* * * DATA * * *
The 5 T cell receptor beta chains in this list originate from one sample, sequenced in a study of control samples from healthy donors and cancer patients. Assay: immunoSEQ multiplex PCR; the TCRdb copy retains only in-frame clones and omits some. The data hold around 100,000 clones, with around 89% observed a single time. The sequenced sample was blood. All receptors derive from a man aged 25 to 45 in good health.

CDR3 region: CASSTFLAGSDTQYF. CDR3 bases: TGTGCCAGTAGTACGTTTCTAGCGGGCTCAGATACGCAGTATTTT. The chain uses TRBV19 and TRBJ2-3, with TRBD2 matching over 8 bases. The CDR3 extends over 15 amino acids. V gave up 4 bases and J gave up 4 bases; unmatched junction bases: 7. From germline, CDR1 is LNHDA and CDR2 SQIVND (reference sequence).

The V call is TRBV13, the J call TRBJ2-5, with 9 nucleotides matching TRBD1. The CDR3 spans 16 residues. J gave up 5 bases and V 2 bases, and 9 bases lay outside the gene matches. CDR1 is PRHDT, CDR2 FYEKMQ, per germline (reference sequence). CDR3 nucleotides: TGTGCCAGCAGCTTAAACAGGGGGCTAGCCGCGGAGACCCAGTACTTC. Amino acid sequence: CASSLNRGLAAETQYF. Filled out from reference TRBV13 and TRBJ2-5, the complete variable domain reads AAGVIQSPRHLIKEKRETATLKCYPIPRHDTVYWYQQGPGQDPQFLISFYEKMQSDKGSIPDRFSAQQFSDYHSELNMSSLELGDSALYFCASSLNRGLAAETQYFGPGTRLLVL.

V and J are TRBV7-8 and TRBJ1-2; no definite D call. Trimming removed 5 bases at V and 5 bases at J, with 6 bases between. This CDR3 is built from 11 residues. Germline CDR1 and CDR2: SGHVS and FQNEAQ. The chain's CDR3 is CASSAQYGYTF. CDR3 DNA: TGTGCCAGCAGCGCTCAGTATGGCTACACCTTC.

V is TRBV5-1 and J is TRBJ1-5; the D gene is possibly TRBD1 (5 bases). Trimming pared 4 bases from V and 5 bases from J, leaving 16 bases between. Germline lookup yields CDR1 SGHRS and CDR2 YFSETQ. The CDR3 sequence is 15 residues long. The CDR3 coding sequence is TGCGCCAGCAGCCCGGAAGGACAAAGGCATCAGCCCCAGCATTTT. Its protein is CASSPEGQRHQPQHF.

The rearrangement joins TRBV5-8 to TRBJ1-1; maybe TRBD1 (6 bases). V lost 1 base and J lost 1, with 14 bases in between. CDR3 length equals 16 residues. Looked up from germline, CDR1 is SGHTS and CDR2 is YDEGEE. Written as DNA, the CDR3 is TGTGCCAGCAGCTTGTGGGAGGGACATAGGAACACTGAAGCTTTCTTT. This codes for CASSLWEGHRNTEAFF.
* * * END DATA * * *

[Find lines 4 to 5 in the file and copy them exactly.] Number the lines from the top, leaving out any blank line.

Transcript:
V and J are TRBV7-8 and TRBJ1-2; no definite D call. Trimming removed 5 bases at V and 5 bases at J, with 6 bases between. This CDR3 is built from 11 residues. Germline CDR1 and CDR2: SGHVS and FQNEAQ. The chain's CDR3 is CASSAQYGYTF. CDR3 DNA: TGTGCCAGCAGCGCTCAGTATGGCTACACCTTC.

V is TRBV5-1 and J is TRBJ1-5; the D gene is possibly TRBD1 (5 bases). Trimming pared 4 bases from V and 5 bases from J, leaving 16 bases between. Germline lookup yields CDR1 SGHRS and CDR2 YFSETQ. The CDR3 sequence is 15 residues long. The CDR3 coding sequence is TGCGCCAGCAGCCCGGAAGGACAAAGGCATCAGCCCCAGCATTTT. Its protein is CASSPEGQRHQPQHF.